Unions calls for the disbanding of PetroSA board

The PetroSA Board should be dissolved immediately. This is the call made by Solidarity, the National Union of Metalworkers (Numsa) and the Chemical, Energy, Paper, Printing, Wood and Allied Workers’ Union (CEPPWAWU).

Last week the three unions held a meeting for unionised and non-unionised PetroSA employees, where it was resolved that the national oil company’s board should be dissolved immediately. The Mail & Guardian has seen a letter addressed to union members, dated June 6, where the unions set out the alleged maladministration at the entity and how they want to rope in the Public Protector to investigate.

Solidarity spokesperson Connie Mulder said they would not comment as they are currently in discussions. Numsa spokesperson Phakamile Hlubi did not respond to questions.

But the letter states that the PetroSA board has failed to exercise skill, care and diligence in discharging their roles. “Furthermore, the PetroSA board should not set foot on any PetroSA premises. The current PetroSA executive committee has been complicit to the dismal poor performance, that trust between the executive committee with PetroSA is irreparable and that therefore the committee to be dissolved together with the Board.”

PetroSA has for the past three years been involved in scandal after financial scandal. It made a R1.4-billion loss for the 2016/17 financial year. Then its Project Ikhwezi — for the drilling of gas for the Mossel Bay refinery — collapsed with R14.5 billion in losses (the single biggest loss of any state owned enterprise).


It has since been unable to come up with an acceptable turnaround strategy, and, according to the unions, there have been numerous irregular appointments.

The feedback letter states that the Central Energy Fund (CEF), the parent company to PetroSA, has been at the centre of the chaos and it has failed to establish leadership, or to provide oversight.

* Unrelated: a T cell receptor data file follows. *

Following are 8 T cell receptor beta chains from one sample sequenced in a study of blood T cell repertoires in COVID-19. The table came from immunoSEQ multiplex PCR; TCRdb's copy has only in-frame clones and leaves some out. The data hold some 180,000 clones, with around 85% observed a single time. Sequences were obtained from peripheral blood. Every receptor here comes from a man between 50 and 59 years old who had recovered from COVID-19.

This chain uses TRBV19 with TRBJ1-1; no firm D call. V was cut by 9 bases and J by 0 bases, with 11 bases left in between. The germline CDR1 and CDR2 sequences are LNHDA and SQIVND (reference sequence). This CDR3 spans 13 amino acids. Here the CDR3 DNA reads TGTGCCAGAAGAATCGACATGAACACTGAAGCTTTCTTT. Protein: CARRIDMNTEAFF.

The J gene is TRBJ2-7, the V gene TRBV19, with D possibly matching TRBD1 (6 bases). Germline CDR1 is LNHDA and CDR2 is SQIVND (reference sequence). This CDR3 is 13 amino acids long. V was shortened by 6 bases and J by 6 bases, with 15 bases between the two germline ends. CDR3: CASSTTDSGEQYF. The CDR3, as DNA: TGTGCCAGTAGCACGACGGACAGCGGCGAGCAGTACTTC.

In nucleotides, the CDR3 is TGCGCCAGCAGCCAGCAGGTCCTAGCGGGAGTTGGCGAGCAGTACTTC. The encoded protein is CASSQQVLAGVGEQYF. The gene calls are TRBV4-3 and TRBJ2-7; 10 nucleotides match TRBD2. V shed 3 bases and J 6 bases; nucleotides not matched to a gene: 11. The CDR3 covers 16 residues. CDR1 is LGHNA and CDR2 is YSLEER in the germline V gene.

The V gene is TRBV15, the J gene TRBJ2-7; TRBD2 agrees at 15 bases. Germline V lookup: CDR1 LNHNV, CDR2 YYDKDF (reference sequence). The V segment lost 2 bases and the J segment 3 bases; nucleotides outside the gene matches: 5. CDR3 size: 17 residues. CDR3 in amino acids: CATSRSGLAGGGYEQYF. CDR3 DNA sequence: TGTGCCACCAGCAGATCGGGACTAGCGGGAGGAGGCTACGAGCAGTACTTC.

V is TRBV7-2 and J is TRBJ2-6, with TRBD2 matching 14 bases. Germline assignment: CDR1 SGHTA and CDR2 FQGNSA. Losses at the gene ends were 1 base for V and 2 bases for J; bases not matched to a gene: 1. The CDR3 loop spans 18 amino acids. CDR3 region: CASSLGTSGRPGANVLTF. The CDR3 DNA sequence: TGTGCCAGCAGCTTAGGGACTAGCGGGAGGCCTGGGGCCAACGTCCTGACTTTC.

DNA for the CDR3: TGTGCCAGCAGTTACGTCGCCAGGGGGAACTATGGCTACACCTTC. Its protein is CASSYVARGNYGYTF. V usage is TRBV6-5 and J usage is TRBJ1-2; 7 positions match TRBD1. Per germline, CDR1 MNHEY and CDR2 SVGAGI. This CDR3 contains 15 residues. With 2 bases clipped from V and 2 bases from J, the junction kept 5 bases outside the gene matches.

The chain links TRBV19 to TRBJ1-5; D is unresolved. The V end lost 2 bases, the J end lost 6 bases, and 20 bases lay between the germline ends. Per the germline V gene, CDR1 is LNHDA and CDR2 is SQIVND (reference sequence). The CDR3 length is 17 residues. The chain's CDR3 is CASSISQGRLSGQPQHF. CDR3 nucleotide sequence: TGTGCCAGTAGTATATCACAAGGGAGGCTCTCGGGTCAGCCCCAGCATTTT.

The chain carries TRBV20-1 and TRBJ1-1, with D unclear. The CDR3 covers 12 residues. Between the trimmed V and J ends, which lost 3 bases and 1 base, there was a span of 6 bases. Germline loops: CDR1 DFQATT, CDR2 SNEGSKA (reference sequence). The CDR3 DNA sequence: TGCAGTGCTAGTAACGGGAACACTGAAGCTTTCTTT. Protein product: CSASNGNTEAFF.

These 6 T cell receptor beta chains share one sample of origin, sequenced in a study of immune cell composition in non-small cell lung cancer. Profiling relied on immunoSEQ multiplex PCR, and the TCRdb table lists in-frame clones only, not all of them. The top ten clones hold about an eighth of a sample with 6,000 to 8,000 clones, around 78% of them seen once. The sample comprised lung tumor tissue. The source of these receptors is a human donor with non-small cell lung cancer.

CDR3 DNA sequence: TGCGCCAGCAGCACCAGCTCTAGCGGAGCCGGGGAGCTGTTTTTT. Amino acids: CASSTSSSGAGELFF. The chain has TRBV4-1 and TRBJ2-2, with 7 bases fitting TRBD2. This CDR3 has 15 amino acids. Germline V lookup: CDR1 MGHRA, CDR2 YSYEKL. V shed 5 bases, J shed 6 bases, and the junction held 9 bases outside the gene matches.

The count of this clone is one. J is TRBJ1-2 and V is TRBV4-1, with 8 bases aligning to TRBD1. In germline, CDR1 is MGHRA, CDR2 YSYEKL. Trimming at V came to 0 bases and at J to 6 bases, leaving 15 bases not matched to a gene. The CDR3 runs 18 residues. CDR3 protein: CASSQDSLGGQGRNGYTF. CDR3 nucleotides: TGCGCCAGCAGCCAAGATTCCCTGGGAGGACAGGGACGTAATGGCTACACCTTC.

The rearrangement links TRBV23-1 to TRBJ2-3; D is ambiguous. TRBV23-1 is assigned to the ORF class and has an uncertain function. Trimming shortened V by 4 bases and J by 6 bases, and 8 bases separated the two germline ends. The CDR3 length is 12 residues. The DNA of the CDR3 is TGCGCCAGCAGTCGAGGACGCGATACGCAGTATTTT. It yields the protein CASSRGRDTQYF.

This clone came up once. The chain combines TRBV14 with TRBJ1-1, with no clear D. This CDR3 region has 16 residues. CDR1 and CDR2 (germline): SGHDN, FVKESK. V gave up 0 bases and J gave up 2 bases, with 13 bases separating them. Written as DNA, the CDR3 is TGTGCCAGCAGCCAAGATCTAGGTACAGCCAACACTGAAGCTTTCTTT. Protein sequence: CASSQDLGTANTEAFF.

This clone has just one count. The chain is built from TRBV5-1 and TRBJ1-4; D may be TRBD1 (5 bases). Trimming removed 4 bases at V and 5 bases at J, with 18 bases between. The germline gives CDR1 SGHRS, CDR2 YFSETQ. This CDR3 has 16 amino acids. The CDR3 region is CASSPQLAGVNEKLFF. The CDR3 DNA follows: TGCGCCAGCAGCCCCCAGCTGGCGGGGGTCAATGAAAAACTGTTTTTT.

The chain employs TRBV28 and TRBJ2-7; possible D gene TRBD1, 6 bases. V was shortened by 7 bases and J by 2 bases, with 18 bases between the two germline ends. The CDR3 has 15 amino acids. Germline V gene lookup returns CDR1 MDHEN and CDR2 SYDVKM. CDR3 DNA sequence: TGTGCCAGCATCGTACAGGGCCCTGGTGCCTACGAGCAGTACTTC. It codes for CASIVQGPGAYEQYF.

PetroSA spokesperson Tumoetsile Mogamisi said he is aware of the letter, and the entity is engaging with the unions to address a number of the concerns raised in the letter. “The unions raised several issues with PetroSA over the past 12 months. The PetroSA board has dealt with a number of the issues raised by the unions. The issues that remain have taken longer to resolve due to their complexity, however they are currently being expedited.”

Furthermore, the unions stated that:

  • Gross incompetence of the PetroSA interim board in that they have dismally failed to present a strategy and a funding model for the company.
  • Its corporate plan was rejected three times by the Ministry of the Department of Energy.
  • PetroSA has recorded more than 103 meetings in less than two years, raking more than R10 million in board fees but has nothing to show.

But Mogamisi denies that more than R10-million has been paid for board meetings and instead the cost of the meetings is R1.29-million.

“The current challenges facing PetroSA are complex. They require both technical and commercial solutions. As a result, they require a business unusual approach, as board and management engage to find a combination of long-lasting solutions.

“In trying to address the myriad challenges, the board has had to meet much more often than usual and as such have been able to guide some of the following outputs with the support of CEF.”

He added that CEF, as PetroSA’s Shareholder, has also been requested to support PetroSA to thoroughly investigate a number of these issues.

But the unions have resolved to go into an industrial action process. Mogamisi added that it was only Ceppwawu that had been given an award to strike on discretionary salary increases. “Notice to strike has not been issued since the unions first need to ballot their membership. Management continues to engage in dispute resolution meetings to try and avert the strike.”

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Athandiwe Saba
Athandiwe Saba

Athandiwe Saba is a multi award-winning journalist who is passionate about data, human interest issues, governance and everything that isn’t on social media. She is an author, an avid reader and trying to find the answer to the perfect balance between investigative journalism, online audiences and the decline in newspaper sales. It’s a rough world and a rewarding profession.

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